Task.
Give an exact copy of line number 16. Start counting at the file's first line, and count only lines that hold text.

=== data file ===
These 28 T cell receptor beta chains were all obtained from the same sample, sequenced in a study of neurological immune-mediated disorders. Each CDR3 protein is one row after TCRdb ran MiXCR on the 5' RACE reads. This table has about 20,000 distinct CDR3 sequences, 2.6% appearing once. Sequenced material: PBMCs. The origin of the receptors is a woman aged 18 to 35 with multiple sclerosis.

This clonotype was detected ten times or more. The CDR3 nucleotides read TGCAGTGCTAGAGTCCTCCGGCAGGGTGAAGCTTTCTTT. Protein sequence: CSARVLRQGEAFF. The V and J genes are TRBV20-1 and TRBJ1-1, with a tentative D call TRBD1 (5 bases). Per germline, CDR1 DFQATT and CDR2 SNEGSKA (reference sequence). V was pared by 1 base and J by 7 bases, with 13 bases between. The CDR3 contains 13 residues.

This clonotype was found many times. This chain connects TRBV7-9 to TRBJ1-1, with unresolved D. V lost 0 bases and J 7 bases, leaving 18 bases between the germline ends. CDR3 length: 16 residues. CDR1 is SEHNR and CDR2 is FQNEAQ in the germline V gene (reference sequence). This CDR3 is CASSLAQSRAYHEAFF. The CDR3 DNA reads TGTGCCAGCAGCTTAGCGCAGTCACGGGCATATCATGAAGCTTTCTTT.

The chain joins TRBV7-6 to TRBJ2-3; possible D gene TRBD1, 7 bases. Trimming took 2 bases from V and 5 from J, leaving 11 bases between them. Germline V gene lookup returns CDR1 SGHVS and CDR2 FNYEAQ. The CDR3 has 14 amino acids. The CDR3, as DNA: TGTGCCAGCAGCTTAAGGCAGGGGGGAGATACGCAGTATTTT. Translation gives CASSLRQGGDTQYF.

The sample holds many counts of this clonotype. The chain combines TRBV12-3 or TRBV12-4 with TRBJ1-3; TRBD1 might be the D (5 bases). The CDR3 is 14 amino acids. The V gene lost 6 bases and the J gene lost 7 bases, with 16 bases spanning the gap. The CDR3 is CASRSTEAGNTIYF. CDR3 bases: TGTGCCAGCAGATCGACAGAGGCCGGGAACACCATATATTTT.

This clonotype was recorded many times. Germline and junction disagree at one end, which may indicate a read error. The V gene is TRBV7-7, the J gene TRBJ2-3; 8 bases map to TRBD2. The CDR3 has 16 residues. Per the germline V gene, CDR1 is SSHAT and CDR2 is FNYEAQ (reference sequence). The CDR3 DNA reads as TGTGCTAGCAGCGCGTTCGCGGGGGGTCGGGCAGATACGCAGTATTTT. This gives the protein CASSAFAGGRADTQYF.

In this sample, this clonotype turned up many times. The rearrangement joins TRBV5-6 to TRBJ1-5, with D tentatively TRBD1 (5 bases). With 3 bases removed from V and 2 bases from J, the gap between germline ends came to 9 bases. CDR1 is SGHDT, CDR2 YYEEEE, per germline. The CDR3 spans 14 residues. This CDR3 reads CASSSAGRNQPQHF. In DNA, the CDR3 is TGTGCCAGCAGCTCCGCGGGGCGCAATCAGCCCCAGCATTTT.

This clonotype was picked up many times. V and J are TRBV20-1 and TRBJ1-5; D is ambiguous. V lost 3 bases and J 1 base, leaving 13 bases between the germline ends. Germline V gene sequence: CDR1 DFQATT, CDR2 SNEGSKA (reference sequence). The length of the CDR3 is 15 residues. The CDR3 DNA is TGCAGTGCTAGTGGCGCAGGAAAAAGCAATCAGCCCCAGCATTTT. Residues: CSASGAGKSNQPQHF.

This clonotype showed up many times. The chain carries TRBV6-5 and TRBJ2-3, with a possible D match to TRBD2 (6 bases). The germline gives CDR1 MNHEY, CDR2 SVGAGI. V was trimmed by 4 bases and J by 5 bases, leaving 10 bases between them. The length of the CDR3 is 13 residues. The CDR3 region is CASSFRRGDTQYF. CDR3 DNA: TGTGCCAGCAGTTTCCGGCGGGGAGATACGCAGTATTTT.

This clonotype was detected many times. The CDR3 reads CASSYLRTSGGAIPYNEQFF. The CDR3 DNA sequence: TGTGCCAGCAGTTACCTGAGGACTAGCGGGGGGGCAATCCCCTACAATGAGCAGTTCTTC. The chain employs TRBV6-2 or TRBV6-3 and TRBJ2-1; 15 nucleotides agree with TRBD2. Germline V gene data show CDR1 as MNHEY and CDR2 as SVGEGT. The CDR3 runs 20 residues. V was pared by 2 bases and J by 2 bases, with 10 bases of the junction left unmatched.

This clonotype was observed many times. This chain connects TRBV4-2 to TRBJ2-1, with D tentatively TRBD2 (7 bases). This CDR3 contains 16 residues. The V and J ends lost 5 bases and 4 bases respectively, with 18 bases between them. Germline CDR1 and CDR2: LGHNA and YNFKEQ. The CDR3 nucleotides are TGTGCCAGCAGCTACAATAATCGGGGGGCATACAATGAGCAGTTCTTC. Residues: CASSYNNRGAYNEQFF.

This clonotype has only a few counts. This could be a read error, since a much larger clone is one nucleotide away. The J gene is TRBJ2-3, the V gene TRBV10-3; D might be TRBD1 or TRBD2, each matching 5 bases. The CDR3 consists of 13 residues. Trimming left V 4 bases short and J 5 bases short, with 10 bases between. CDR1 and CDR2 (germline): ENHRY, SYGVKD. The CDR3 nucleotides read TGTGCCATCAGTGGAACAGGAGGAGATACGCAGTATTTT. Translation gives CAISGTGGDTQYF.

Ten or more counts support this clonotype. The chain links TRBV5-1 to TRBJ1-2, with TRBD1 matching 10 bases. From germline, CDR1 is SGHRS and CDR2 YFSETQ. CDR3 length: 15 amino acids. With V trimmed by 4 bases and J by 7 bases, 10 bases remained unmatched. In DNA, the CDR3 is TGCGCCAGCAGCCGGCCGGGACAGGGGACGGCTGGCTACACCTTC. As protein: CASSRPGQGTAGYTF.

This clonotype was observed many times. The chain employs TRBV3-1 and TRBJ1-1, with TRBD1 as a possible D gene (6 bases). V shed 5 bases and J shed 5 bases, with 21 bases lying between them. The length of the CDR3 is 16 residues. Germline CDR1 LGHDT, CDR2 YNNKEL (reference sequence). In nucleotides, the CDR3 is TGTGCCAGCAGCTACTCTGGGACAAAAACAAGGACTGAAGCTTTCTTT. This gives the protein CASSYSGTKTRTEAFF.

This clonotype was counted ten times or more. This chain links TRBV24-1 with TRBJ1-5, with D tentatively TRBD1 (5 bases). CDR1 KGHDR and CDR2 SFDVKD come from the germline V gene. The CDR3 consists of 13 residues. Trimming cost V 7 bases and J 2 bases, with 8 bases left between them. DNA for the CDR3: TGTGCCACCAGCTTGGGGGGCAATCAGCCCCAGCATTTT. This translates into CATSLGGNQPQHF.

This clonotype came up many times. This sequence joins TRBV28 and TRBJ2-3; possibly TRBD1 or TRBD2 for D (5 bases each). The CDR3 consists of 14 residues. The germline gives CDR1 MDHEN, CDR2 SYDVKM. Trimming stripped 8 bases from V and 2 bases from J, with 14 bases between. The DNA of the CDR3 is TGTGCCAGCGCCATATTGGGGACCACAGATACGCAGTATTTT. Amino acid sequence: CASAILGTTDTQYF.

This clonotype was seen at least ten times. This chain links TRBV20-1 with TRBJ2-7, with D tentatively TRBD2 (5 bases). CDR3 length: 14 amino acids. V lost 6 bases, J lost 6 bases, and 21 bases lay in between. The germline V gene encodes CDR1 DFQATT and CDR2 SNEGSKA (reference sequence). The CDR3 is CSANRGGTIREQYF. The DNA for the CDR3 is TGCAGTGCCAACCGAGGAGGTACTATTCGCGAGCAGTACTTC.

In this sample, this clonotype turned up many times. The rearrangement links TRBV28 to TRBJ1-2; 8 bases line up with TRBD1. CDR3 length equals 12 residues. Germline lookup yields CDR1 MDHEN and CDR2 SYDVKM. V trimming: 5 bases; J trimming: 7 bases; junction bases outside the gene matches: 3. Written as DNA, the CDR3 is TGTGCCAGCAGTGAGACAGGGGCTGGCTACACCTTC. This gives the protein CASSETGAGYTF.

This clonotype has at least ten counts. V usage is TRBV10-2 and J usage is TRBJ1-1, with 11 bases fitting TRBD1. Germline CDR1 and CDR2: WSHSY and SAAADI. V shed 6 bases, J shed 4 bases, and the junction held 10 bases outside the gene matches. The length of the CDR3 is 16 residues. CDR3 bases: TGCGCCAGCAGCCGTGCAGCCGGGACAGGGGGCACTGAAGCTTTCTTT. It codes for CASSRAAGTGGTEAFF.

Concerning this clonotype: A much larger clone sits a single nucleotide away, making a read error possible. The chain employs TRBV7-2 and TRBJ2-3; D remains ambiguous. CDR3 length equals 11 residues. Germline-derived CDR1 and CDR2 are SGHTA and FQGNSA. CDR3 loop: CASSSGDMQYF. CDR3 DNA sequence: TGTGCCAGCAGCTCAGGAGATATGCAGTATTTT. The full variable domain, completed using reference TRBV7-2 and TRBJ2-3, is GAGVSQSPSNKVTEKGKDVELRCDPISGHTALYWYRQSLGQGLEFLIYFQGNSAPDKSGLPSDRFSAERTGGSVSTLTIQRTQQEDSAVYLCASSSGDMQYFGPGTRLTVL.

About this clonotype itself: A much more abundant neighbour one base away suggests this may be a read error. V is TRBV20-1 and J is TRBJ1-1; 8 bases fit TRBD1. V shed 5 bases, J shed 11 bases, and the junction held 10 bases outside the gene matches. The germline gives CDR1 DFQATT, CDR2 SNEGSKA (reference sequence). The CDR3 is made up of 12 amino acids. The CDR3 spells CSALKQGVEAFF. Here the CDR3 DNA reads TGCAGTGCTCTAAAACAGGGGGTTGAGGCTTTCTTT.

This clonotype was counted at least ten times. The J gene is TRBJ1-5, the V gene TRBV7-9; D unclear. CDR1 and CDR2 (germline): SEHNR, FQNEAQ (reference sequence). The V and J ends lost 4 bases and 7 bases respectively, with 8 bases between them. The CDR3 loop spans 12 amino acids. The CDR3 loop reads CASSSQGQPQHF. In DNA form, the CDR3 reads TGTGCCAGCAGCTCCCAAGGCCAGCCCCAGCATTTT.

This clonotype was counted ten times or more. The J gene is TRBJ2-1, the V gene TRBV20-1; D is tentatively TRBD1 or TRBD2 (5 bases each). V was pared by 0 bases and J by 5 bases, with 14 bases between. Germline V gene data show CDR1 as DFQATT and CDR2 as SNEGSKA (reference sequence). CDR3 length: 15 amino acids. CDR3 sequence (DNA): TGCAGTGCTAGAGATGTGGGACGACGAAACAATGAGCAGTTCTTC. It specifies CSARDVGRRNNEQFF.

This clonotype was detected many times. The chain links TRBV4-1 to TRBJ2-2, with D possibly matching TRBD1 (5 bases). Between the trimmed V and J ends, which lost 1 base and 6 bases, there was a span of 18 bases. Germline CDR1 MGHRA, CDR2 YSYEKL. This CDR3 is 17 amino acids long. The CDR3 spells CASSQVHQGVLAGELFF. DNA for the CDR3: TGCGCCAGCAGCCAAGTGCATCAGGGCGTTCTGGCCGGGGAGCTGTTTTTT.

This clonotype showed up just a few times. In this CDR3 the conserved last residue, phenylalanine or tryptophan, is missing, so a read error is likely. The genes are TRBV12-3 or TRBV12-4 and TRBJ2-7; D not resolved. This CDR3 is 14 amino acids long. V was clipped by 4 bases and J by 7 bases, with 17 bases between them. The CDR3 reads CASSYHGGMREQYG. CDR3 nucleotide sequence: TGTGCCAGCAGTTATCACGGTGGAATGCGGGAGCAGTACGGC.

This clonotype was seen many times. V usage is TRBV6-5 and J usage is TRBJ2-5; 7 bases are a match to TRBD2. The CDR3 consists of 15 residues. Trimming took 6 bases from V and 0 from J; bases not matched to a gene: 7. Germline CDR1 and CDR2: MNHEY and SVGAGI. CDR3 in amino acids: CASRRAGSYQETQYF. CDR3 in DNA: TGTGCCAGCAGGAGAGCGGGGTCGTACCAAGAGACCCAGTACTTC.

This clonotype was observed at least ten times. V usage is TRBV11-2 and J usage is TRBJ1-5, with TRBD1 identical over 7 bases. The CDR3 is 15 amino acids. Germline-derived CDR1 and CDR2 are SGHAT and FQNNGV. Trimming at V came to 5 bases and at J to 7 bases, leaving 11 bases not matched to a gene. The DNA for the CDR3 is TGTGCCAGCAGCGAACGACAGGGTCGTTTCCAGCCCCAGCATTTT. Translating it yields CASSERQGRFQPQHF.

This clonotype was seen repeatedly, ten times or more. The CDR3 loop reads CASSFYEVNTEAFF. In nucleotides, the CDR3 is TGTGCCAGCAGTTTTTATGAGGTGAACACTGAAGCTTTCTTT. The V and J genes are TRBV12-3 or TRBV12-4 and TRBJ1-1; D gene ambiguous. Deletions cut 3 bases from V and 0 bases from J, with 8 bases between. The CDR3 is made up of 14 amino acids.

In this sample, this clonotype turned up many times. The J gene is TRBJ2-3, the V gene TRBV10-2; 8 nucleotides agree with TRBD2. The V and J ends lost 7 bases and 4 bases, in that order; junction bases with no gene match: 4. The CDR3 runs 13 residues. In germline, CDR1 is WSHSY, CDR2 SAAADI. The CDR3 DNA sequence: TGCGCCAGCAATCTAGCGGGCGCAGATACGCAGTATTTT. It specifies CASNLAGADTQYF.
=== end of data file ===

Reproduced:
This clonotype came up many times. This sequence joins TRBV28 and TRBJ2-3; possibly TRBD1 or TRBD2 for D (5 bases each). The CDR3 consists of 14 residues. The germline gives CDR1 MDHEN, CDR2 SYDVKM. Trimming stripped 8 bases from V and 2 bases from J, with 14 bases between. The DNA of the CDR3 is TGTGCCAGCGCCATATTGGGGACCACAGATACGCAGTATTTT. Amino acid sequence: CASAILGTTDTQYF.